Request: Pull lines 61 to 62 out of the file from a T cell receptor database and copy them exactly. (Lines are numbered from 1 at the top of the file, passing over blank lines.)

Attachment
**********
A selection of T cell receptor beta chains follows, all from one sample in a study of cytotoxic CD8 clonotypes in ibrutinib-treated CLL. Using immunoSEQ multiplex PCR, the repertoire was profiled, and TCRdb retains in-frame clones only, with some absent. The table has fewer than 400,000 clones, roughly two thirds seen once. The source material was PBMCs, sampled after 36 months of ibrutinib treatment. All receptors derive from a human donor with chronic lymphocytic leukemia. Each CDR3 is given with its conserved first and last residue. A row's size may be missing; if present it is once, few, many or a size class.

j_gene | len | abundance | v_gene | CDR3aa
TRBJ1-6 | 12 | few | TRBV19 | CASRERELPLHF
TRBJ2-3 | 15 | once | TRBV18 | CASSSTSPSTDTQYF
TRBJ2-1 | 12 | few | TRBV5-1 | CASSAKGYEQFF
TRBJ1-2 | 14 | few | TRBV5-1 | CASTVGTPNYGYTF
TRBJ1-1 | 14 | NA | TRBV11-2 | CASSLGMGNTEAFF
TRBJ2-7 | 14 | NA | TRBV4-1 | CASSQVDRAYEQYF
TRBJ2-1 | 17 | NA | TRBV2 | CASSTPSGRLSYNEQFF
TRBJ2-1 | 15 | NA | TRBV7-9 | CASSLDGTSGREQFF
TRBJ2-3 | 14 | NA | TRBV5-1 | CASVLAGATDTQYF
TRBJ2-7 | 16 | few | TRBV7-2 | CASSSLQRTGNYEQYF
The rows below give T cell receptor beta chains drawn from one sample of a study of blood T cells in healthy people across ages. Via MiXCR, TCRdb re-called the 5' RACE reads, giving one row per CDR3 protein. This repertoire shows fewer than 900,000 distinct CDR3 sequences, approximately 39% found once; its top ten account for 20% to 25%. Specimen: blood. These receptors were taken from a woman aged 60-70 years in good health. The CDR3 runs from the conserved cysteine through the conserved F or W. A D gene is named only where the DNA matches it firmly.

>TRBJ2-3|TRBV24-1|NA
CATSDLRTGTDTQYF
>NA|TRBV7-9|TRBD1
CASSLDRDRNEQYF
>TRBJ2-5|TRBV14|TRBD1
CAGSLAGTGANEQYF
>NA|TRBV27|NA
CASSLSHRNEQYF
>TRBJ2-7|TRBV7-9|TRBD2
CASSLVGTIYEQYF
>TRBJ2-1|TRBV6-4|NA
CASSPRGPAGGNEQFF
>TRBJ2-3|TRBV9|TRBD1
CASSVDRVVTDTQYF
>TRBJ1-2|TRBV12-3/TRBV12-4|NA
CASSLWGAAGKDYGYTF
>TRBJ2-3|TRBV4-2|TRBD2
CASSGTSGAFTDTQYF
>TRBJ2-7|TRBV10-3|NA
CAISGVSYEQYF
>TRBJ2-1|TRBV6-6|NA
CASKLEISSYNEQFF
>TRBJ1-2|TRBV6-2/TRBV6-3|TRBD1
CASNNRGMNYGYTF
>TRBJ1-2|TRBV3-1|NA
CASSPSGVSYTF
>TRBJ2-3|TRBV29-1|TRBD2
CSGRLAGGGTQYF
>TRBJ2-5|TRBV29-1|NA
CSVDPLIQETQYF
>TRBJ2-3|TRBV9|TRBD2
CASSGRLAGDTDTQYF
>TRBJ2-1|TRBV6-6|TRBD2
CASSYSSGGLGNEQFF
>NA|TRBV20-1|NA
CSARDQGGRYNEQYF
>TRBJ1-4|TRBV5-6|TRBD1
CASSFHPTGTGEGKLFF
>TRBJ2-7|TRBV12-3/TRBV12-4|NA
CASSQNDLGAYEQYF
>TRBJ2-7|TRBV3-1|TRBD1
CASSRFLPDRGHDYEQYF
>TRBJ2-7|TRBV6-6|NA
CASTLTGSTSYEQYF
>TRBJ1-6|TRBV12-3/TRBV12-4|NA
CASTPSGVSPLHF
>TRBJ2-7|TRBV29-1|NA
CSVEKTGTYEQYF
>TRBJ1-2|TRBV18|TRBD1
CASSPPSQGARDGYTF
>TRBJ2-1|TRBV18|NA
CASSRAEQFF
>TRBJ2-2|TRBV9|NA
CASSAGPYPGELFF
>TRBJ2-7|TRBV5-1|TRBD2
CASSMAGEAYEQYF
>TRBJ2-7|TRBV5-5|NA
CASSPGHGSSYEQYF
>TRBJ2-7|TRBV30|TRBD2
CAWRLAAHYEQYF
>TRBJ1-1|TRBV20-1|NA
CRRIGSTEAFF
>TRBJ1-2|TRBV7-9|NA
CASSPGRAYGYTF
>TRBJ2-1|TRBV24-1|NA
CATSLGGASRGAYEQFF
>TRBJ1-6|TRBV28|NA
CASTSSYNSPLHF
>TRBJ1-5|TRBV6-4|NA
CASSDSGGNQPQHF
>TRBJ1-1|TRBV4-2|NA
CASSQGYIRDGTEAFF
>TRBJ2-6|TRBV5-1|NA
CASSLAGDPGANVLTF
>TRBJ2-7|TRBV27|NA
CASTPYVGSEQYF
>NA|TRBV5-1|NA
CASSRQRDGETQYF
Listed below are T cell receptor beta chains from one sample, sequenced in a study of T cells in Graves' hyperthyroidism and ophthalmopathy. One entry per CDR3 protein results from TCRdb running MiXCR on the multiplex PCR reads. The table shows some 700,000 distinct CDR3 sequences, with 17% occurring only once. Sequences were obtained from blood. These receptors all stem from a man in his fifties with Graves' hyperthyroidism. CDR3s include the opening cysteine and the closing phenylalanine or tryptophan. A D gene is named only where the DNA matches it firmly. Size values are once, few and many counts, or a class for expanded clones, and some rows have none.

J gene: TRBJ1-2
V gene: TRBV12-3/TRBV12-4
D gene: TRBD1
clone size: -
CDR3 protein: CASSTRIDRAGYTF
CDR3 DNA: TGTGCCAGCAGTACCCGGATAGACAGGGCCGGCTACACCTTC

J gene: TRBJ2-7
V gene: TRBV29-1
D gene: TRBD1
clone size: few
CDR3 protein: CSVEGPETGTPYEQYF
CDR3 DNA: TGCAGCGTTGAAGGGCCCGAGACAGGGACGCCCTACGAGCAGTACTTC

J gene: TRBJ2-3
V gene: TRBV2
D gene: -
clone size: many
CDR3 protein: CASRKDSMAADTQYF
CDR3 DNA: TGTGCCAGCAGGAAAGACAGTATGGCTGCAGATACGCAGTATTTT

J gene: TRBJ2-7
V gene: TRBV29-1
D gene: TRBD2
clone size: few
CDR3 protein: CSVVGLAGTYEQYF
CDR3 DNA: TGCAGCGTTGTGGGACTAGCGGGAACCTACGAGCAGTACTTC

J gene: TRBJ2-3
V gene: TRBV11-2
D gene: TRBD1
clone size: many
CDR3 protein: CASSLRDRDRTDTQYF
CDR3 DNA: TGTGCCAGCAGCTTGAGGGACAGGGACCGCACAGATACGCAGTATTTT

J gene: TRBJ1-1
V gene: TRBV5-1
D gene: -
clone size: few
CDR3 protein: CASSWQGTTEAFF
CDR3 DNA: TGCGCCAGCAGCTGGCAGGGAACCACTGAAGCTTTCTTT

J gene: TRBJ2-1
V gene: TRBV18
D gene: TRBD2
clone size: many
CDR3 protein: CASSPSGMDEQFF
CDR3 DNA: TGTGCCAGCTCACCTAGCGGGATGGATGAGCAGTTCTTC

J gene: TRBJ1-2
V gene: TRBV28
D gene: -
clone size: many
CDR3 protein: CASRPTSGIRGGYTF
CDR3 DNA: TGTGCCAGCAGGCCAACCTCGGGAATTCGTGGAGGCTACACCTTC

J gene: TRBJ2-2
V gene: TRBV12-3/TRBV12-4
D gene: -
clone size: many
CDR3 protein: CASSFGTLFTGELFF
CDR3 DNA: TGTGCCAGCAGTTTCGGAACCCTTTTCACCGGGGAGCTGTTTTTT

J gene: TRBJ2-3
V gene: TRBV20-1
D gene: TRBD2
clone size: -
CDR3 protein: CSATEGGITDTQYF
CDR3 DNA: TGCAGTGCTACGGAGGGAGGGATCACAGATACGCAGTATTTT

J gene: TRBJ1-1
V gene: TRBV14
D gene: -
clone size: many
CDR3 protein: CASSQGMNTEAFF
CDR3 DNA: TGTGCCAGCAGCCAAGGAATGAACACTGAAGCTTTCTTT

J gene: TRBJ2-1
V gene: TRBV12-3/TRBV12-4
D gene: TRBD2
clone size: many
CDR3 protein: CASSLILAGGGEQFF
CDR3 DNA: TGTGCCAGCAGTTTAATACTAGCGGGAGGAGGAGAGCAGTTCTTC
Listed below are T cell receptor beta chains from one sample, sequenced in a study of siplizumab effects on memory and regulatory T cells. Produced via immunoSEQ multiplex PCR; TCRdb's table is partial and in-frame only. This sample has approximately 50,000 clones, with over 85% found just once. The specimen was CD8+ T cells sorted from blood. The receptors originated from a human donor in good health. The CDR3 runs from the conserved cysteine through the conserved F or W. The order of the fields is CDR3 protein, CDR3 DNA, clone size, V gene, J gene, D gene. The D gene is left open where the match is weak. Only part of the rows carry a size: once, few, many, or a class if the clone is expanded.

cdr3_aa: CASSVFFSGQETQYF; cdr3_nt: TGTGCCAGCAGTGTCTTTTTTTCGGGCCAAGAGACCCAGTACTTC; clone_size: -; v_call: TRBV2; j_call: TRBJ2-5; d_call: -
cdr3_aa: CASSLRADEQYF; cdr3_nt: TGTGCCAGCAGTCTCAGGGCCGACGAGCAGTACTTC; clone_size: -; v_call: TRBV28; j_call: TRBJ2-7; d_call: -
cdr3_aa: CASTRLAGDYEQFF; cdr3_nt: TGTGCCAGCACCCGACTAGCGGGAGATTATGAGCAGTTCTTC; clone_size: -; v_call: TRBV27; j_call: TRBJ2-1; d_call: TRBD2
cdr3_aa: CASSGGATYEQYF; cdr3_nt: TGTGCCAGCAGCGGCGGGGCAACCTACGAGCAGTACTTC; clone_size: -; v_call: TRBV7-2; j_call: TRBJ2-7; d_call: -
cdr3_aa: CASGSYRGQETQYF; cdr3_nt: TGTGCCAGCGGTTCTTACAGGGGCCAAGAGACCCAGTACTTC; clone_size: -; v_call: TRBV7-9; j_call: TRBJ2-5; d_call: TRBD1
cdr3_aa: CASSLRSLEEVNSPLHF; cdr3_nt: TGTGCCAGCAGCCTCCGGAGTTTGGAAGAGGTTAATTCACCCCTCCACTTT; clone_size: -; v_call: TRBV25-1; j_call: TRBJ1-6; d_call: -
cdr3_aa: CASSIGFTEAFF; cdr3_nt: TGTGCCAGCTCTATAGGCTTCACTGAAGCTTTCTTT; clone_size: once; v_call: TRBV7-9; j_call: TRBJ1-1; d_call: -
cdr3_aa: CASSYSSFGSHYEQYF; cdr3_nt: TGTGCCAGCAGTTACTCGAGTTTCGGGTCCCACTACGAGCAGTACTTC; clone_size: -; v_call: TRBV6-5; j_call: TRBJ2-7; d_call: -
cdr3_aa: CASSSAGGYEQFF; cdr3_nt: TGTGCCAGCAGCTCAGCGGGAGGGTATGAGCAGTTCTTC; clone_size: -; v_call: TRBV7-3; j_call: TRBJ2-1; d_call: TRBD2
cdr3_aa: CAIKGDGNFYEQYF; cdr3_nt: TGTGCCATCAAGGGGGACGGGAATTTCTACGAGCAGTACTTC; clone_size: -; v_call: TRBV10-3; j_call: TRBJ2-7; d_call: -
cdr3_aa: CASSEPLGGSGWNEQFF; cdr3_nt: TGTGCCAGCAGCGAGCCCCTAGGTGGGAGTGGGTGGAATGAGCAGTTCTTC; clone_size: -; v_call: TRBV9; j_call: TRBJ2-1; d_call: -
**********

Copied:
CSVEKTGTYEQYF
>TRBJ1-2|TRBV18|TRBD1